10-Q
UNITED STATES
SECURITIES AND EXCHANGE COMMISSION
Washington, D.C. 20549
FORM 10-Q 

x QUARTERLY REPORT PURSUANT TO SECTION 13 OR 15(d) OF THE SECURITIES EXCHANGE ACT OF 1934
For the quarterly period ended March 31, 2016
OR
o TRANSITION REPORT PURSUANT TO SECTION 13 OR 15(d) OF THE SECURITIES EXCHANGE ACT OF 1934
For the transition period from         to         
001-36560
(Commission File Number)
SYNCHRONY FINANCIAL
(Exact name of registrant as specified in its charter) 
Delaware
 
51-0483352
(State or other jurisdiction of
incorporation or organization)
 
(I.R.S. Employer
Identification No.)
777 Long Ridge Road
 
 
Stamford, Connecticut
 
06902
(Address of principal executive offices)
 
(Zip Code)
(Registrant’s telephone number, including area code) (203) 585-2400
 
Indicate by check mark whether the registrant (1) has filed all reports required to be filed by Section 13 or 15(d) of the Securities Exchange Act of 1934 during the preceding 12 months (or for such shorter period that the registrant was required to file such reports), and (2) has been subject to such filing requirements for the past 90 days.    Yes  ý    No  ¨
Indicate by check mark whether the registrant has submitted electronically and posted on its corporate Web site, if any, every Interactive Data File required to be submitted and posted pursuant to Rule 405 of Regulation S-T (§232.405 of this chapter) during the preceding 12 months (or for such shorter period that the registrant was required to submit and post such files).    Yes  ý    No  ¨
Indicate by check mark whether the registrant is a large accelerated filer, an accelerated filer, a non-accelerated filer, or a smaller reporting company. See the definitions of “large accelerated filer,” “accelerated filer” and “smaller reporting company” in Rule 12b-2 of the Exchange Act. (Check one):
Large accelerated filer
ý
Accelerated filer
o
 
 
 
 
Non-accelerated filer
o (Do not check if a smaller reporting company)
Smaller reporting company
o
Indicate by check mark whether the registrant is a shell company (as defined in Rule 12b-2 of the Exchange Act).    Yes  ¨    No  ý
The number of shares of the registrant’s common stock, par value $0.001 per share, outstanding as of April 26, 2016 was 833,920,403.




Synchrony Financial
PART I - FINANCIAL INFORMATION
Page
 
 
Item 1. Financial Statements:
 
 
 
 
 
 
 
 
 
 
 
 
 
 
 
 
 
 
 
PART II - OTHER INFORMATION
 
 
 


2



Cautionary Note Regarding Forward-Looking Statements:
Various statements in this Quarterly Report on Form 10-Q may contain “forward-looking statements” as defined in Section 27A of the Securities Act of 1933, as amended, and Section 21E of the Securities Exchange Act of 1934, as amended (the “Exchange Act”), which are subject to the “safe harbor” created by those sections. Forward-looking statements may be identified by words such as “expects,” “intends,” “anticipates,” “plans,” “believes,” “seeks,” “targets,” “outlook,” “estimates,” “will,” “should,” “may” or words of similar meaning, but these words are not the exclusive means of identifying forward-looking statements.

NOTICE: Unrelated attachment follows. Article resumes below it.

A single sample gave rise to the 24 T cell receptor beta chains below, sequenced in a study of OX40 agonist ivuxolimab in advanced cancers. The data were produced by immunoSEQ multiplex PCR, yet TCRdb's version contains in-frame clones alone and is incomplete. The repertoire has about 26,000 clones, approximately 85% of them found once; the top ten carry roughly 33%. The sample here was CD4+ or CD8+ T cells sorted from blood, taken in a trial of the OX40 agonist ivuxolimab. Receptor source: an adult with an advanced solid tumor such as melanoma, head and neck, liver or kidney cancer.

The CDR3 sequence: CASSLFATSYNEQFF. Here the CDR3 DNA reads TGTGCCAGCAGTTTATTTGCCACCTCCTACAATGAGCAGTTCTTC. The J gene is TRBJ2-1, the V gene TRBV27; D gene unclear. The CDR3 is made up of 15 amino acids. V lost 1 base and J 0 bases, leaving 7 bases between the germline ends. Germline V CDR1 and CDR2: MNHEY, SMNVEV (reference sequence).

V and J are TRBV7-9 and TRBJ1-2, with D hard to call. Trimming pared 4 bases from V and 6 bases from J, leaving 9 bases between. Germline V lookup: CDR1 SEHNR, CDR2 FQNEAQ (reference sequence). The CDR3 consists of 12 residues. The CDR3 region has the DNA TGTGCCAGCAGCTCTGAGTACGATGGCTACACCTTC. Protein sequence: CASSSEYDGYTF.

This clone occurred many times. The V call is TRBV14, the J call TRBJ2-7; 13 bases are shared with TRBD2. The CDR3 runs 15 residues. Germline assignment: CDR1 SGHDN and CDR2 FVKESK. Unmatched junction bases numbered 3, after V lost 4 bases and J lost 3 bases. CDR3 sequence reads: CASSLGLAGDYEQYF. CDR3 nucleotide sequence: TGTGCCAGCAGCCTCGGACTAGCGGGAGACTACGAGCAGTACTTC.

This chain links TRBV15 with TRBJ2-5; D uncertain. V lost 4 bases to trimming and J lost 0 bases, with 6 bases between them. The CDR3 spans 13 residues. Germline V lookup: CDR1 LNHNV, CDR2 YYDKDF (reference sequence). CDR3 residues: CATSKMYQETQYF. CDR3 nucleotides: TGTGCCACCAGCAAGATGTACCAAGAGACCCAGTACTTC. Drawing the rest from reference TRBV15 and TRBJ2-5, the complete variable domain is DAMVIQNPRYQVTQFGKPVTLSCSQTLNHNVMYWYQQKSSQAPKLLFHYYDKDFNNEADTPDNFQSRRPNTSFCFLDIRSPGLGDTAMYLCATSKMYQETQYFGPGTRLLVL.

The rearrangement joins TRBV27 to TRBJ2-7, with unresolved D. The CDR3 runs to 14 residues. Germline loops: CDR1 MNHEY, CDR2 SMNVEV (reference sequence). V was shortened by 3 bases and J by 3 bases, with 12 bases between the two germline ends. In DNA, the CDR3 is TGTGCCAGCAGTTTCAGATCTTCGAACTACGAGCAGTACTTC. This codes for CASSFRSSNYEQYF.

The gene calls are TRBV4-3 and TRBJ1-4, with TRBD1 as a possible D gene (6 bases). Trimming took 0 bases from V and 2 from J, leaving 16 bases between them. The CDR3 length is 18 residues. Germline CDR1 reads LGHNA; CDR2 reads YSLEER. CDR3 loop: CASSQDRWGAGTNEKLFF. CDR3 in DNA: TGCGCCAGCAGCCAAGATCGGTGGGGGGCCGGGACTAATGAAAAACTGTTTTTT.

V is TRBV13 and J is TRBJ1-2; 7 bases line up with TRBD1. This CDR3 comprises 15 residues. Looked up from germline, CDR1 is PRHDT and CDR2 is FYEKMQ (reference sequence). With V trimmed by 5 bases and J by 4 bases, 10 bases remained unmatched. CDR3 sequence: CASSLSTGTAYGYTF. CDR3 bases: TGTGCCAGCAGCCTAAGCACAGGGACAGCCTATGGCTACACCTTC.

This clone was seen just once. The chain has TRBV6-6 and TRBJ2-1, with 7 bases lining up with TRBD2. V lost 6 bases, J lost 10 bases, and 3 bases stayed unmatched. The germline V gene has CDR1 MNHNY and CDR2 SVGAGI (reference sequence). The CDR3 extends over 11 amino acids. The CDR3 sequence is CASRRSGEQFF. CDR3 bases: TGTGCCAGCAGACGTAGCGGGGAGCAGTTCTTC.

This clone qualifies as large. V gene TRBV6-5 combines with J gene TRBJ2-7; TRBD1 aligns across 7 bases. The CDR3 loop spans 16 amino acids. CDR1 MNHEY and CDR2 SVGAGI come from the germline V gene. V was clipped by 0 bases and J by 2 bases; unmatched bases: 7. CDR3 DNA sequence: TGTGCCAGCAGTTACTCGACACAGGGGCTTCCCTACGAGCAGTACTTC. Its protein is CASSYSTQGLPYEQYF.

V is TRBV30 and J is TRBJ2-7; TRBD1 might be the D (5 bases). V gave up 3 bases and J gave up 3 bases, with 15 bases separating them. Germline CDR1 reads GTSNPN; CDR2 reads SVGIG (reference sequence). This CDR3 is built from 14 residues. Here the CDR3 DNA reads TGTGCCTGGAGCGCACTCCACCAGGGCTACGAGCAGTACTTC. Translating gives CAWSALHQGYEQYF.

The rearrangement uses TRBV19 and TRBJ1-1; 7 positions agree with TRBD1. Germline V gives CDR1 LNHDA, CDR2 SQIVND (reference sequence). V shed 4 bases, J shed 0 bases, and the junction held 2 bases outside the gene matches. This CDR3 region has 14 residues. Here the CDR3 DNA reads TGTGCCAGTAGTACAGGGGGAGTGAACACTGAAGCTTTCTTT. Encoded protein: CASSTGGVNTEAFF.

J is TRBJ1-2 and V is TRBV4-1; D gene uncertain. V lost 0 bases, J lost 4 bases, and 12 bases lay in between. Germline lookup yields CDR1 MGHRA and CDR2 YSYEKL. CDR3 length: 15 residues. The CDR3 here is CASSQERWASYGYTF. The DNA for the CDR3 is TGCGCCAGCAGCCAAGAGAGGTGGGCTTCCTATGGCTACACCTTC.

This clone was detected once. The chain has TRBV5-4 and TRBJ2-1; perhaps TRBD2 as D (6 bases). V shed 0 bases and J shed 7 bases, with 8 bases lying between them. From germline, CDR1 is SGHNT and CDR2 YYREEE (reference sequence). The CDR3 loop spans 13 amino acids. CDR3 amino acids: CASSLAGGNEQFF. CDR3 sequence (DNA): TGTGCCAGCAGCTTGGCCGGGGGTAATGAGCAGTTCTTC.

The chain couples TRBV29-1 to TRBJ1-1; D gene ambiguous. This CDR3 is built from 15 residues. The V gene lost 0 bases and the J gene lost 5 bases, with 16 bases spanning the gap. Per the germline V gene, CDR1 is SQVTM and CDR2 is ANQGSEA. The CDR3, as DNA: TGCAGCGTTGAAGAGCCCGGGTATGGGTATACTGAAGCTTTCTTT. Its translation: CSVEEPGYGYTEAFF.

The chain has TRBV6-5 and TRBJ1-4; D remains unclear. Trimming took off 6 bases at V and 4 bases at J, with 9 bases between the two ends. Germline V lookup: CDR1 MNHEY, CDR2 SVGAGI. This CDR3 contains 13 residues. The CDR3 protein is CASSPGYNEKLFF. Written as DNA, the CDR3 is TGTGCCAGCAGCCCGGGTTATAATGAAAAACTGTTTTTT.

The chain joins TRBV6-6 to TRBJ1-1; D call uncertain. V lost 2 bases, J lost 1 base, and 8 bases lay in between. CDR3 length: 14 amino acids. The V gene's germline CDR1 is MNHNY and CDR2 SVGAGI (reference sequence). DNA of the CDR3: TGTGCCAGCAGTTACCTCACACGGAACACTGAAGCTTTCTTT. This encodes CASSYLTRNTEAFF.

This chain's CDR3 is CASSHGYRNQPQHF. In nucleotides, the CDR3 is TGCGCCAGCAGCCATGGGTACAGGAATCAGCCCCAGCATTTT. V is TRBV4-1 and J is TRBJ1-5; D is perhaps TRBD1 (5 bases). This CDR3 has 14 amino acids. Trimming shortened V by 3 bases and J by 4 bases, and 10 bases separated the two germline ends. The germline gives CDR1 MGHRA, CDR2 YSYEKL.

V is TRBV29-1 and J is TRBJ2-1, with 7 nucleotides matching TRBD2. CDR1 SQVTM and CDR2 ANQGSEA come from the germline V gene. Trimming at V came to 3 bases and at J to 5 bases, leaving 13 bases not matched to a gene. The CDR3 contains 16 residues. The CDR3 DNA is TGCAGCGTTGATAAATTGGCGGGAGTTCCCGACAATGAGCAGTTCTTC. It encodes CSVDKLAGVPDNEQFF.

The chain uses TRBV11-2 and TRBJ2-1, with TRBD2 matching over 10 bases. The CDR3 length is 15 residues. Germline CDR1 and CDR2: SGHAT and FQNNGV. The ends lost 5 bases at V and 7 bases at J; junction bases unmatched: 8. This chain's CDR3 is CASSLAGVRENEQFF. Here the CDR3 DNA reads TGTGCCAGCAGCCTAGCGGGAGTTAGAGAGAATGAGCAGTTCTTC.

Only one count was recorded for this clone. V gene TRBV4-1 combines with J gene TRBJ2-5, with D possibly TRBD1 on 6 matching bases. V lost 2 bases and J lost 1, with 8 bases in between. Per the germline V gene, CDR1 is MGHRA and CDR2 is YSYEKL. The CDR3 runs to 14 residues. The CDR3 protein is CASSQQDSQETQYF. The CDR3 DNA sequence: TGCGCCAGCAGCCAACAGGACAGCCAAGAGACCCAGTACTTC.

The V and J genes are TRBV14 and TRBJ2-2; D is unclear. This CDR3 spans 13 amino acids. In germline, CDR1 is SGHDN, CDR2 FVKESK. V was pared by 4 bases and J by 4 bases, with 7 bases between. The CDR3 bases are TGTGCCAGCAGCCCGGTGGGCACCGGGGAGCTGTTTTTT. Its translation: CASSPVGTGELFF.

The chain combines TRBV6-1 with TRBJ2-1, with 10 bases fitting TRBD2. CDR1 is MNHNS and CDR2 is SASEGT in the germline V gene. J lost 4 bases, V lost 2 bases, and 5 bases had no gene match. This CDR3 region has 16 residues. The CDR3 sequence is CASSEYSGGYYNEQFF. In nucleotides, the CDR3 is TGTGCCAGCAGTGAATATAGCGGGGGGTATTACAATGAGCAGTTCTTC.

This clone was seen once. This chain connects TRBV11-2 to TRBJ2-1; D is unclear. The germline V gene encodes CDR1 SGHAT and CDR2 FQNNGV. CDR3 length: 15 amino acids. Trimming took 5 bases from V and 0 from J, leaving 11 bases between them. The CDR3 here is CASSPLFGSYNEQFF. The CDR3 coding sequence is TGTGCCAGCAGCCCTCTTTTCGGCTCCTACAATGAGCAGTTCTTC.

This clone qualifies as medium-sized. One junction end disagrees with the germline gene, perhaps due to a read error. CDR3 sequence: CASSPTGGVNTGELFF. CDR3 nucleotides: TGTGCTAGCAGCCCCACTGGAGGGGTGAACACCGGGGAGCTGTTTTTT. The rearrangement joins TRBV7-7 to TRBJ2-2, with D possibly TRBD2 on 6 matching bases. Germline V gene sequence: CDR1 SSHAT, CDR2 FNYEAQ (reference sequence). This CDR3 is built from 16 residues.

Forward-looking statements are based on management’s current expectations and assumptions, and are subject to inherent uncertainties, risks and changes in circumstances that are difficult to predict. As a result, actual results could differ materially from those indicated in these forward-looking statements. Factors that could cause actual results to differ materially include global political, economic, business, competitive, market, regulatory and other factors and risks, such as: the impact of macroeconomic conditions and whether industry trends we have identified develop as anticipated; retaining existing partners and attracting new partners, concentration of our platform revenue in a small number of Retail Card partners, promotion and support of our products by our partners, and financial performance of our partners; higher borrowing costs and adverse financial market conditions impacting our funding and liquidity, and any reduction in our credit ratings; our ability to securitize our loans, occurrence of an early amortization of our securitization facilities, loss of the right to service or subservice our securitized loans, and lower payment rates on our securitized loans; our ability to grow our deposits in the future; changes in market interest rates and the impact of any margin compression; effectiveness of our risk management processes and procedures, reliance on models which may be inaccurate or misinterpreted, our ability to manage our credit risk, the sufficiency of our allowance for loan losses and the accuracy of the assumptions or estimates used in preparing our financial statements; our ability to offset increases in our costs in retailer share arrangements; competition in the consumer finance industry; our concentration in the U.S. consumer credit market; our ability to successfully develop and commercialize new or enhanced products and services; our ability to realize the value of strategic investments; reductions in interchange fees; fraudulent activity; cyber-attacks or other security breaches; failure of third parties to provide various services that are important to our operations; our transition to a replacement third-party vendor to manage the technology platform for our online retail deposits; disruptions in the operations of our computer systems and data centers; international risks and compliance and regulatory risks and costs associated with international operations; alleged infringement of intellectual property rights of others and our ability to protect our intellectual property; litigation and regulatory actions; damage to our reputation; our ability to attract, retain and motivate key officers and employees; tax legislation initiatives or challenges to our tax positions and state sales tax rules and regulations; a material indemnification obligation to GE under the tax sharing and separation agreement with GE (the "TSSA") if we cause the split-off from GE or certain preliminary transactions to fail to qualify for tax-free treatment or in the case of certain significant transfers of our stock following the split-off; obligations associated with being an independent public company; regulation, supervision, examination and enforcement of our business by governmental authorities, the impact of the Dodd-Frank Wall Street Reform and Consumer Protection Act (the “Dodd-Frank Act”) and the impact of the Consumer Financial Protection Bureau's (the “CFPB”) regulation of our business; changes to our methods of offering our CareCredit products; impact of capital adequacy rules and liquidity requirements; restrictions that limit our ability to pay dividends and repurchase our common stock, and restrictions that limit Synchrony Bank’s ability to pay dividends to us; regulations relating to privacy, information security and data protection; use of third-party vendors and ongoing third-party business relationships; and failure to comply with anti-money laundering and anti-terrorism financing laws.